Capetonians Grab a Slice of the High Season Pie

Private Property South Africa
Anna-Marie Smith

World Tourism Month in September once again signalled the reasons why, when Cape residents say they are getting their houses in order for the peak season, they mean business. In so doing, they derive optimum returns from the highest foot traffic through the Western Cape during this period.

Owners of properties attached to the hospitality trade, as well as of holiday accommodation in and around the city, see the four weeks stretching from builders’ holidays through to mid January, as a good part of their financial lively hood. Players across this market benefit from high holiday rentals and seasonal rates, as well as from increased employment and consumer spending at retail and entertainment outlets.

As a result is increased demand seen on property professionals in Cape Town, in whose interest it is to go that extra mile in meeting the demands of potential investors from upcountry and abroad.

Western Cape Tourism shows visitors to Cape Town to comprise foreigners, regional visitors from Namibia and African countries, with a breakdown of where domestic travellers hail from. Of these visitors many will be staying in residential properties of one kind or another, range from tenants in holiday houses, that are either the second homes of property owners or belong to those who vacate their homes for lucrative holiday rentals , to guests at bed and breakfast facilities and guesthouses, as well as residents of holiday house exchange programmes.

Increased tourism traffic to the City is seen in the Western Cape Tourism statistics, showing an overall increase in the fourth quarter of 2011 from October to December of 14.5% achieved when compared to the same period in 2010. During the fourth quarter in 2011 a total of 215,645 international arrivals came through the Cape Town International Airport. Broken down into three month periods it shows arrivals in October of 54 731, increasing in November to 74 004, and peaking in December to 86 910, with this 17.1% increase the highest during the three months. In addition is an overall increase of 14.5% achieved when compared to the same period in 2010.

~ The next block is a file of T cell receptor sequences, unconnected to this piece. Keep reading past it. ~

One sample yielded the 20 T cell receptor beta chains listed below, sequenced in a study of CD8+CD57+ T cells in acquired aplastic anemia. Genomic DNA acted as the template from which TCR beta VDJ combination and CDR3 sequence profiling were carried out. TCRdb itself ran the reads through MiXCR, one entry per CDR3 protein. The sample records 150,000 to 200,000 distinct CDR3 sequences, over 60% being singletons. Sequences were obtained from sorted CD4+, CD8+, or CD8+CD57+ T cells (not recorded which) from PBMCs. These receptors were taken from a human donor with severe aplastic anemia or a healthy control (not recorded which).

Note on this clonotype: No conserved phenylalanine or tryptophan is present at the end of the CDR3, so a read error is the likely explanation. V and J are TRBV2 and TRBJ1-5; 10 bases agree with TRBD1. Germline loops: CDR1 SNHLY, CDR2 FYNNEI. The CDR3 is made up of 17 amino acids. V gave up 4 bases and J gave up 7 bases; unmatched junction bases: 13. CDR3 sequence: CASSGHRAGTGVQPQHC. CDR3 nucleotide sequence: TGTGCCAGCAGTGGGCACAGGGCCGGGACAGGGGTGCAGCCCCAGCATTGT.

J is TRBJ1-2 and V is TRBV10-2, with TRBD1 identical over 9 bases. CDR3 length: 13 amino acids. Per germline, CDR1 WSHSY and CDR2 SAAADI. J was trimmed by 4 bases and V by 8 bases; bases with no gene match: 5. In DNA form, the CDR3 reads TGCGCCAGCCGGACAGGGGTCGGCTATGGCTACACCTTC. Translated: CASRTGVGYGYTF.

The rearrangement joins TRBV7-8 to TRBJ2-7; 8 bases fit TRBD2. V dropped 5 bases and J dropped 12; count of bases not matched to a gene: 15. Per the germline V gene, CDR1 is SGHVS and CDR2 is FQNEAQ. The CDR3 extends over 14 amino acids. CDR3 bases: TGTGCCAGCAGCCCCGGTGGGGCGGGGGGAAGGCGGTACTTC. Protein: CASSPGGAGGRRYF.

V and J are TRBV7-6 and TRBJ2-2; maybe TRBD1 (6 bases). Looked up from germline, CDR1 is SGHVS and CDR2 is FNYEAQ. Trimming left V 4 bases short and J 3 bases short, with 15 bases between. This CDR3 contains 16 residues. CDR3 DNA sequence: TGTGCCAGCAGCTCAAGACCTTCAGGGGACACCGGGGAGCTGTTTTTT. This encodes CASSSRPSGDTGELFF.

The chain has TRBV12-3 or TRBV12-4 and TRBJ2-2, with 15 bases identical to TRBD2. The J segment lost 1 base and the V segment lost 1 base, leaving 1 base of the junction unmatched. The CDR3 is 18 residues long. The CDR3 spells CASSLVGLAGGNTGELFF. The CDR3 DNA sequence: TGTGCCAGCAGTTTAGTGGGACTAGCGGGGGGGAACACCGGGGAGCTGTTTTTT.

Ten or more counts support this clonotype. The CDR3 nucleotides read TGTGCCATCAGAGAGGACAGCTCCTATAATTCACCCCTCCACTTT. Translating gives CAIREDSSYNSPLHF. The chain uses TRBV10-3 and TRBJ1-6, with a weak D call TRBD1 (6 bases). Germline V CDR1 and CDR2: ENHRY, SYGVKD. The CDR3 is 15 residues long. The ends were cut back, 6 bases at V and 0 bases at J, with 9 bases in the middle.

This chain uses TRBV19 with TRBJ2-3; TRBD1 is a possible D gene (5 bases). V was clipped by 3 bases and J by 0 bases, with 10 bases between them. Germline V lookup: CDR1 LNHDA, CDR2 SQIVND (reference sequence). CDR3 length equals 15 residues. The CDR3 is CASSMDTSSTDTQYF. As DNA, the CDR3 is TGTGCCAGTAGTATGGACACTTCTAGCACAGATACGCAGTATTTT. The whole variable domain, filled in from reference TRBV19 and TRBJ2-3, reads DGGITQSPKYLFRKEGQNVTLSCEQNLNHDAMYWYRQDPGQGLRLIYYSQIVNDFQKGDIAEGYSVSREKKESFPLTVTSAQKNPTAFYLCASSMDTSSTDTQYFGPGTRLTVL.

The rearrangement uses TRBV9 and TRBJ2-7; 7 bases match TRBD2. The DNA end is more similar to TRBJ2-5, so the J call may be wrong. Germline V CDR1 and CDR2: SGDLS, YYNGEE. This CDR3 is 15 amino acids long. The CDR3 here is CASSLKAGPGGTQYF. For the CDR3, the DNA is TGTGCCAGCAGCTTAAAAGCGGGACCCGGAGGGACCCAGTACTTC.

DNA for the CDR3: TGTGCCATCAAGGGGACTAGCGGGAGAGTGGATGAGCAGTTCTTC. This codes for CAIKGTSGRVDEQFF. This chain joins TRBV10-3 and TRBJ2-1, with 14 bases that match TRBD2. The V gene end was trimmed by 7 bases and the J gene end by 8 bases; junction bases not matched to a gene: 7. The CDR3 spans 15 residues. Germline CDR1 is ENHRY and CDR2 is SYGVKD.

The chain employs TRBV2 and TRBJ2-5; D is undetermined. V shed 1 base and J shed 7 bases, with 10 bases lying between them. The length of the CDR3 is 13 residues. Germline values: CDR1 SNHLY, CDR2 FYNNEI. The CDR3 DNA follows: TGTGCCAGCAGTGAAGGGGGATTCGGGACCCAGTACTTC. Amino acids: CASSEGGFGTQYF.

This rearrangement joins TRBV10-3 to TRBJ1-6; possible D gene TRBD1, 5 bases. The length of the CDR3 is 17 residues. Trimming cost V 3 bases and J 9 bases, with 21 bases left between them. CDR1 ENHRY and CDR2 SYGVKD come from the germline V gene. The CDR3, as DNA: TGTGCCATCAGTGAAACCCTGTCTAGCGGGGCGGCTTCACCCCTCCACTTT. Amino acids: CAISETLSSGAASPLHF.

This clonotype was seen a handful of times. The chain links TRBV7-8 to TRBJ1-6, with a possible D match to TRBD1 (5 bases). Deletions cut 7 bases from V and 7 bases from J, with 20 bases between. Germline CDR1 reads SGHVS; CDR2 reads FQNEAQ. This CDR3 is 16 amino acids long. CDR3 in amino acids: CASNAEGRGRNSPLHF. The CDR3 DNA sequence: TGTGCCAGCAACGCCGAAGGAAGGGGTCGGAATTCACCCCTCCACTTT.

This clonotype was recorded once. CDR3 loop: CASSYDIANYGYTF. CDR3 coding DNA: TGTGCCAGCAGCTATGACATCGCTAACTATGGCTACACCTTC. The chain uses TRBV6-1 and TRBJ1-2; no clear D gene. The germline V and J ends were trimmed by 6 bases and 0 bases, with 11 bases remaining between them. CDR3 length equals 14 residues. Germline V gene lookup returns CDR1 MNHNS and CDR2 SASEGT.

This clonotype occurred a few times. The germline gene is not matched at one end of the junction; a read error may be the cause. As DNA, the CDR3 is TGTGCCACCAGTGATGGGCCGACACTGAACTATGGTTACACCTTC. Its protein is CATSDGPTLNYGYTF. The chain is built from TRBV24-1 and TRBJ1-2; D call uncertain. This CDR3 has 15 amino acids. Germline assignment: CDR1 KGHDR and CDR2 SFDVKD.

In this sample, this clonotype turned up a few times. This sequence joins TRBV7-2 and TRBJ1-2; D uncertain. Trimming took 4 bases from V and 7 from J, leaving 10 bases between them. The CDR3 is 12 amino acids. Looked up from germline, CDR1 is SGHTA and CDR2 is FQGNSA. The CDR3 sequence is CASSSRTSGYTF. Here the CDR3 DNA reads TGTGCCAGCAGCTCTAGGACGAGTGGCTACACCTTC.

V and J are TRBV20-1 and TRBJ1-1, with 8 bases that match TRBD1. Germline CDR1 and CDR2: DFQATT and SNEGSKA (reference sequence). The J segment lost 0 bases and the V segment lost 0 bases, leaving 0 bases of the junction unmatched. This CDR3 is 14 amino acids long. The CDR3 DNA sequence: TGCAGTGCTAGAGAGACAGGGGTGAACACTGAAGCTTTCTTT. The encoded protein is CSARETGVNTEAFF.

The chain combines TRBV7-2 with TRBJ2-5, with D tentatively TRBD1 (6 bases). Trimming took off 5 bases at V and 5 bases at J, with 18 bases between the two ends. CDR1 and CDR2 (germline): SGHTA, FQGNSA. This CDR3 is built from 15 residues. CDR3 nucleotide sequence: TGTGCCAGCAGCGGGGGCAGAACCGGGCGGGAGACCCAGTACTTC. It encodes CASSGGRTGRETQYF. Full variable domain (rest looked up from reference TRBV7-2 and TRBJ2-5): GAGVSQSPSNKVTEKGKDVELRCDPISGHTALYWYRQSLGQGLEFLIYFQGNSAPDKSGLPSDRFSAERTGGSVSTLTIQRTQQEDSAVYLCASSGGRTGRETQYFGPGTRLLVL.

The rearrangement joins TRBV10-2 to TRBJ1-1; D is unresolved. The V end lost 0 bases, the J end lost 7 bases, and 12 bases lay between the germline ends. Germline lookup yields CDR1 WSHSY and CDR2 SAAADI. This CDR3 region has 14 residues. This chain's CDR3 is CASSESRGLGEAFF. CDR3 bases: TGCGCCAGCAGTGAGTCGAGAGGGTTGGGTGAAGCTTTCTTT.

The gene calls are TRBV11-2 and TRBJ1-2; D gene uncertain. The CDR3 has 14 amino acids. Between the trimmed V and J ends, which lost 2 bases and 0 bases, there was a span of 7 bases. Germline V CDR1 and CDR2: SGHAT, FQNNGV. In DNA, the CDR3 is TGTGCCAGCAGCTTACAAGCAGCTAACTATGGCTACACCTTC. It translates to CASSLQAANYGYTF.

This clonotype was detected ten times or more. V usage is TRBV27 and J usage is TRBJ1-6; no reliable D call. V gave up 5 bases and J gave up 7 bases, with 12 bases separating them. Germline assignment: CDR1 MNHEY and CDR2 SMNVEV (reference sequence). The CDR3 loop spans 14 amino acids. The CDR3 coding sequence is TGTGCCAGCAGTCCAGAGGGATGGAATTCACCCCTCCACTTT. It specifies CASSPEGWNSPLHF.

Regional arrivals at Cape Town International totalled 19 338, showing a 15.5% year-on-year increase for the same period, with the highest period in December at 26.8%, followed by November with 11.7%, and October at 8.1%. The total number of domestic arrivals at Cape Town International in quarter four of 2011 was 951,178 showing overall growth of 4.1%, with an increase across all three months of the quarter, with the highest in December 4.5%, to 4.1% in November and 3.6% in October.

Also notable are similar levels of local and international visitors to the area, as seen in 48.7% domestic, and 47.7% who were from overseas, all in need of some form of holiday accommodation.

And not to be underestimated is increasing numbers of domestic visitors to Cape Town in this period, where 26.5% originate from the Western Cape itself, 9.6% from Gauteng, 1.9% from the Eastern Cape and KwaZulu-Natal respectively, 1.2% from the Free State, 1% from Mpumalanga, 0.9% from the Northern Cape and North West each, and 0.3% from Limpopo.

By now owners of properties are in the process of completing final maintenance projects, holiday home owners will have employed the services of holiday letting agents, and alternative plans should be in place for rentals that may not materialise during peak season.

For those lucky families who have their house exchanges in order, travel plans and insurance packages will come together for when foreign nationals from across the globe take over each other’s homes, gardens, cars and in some cases their pets.

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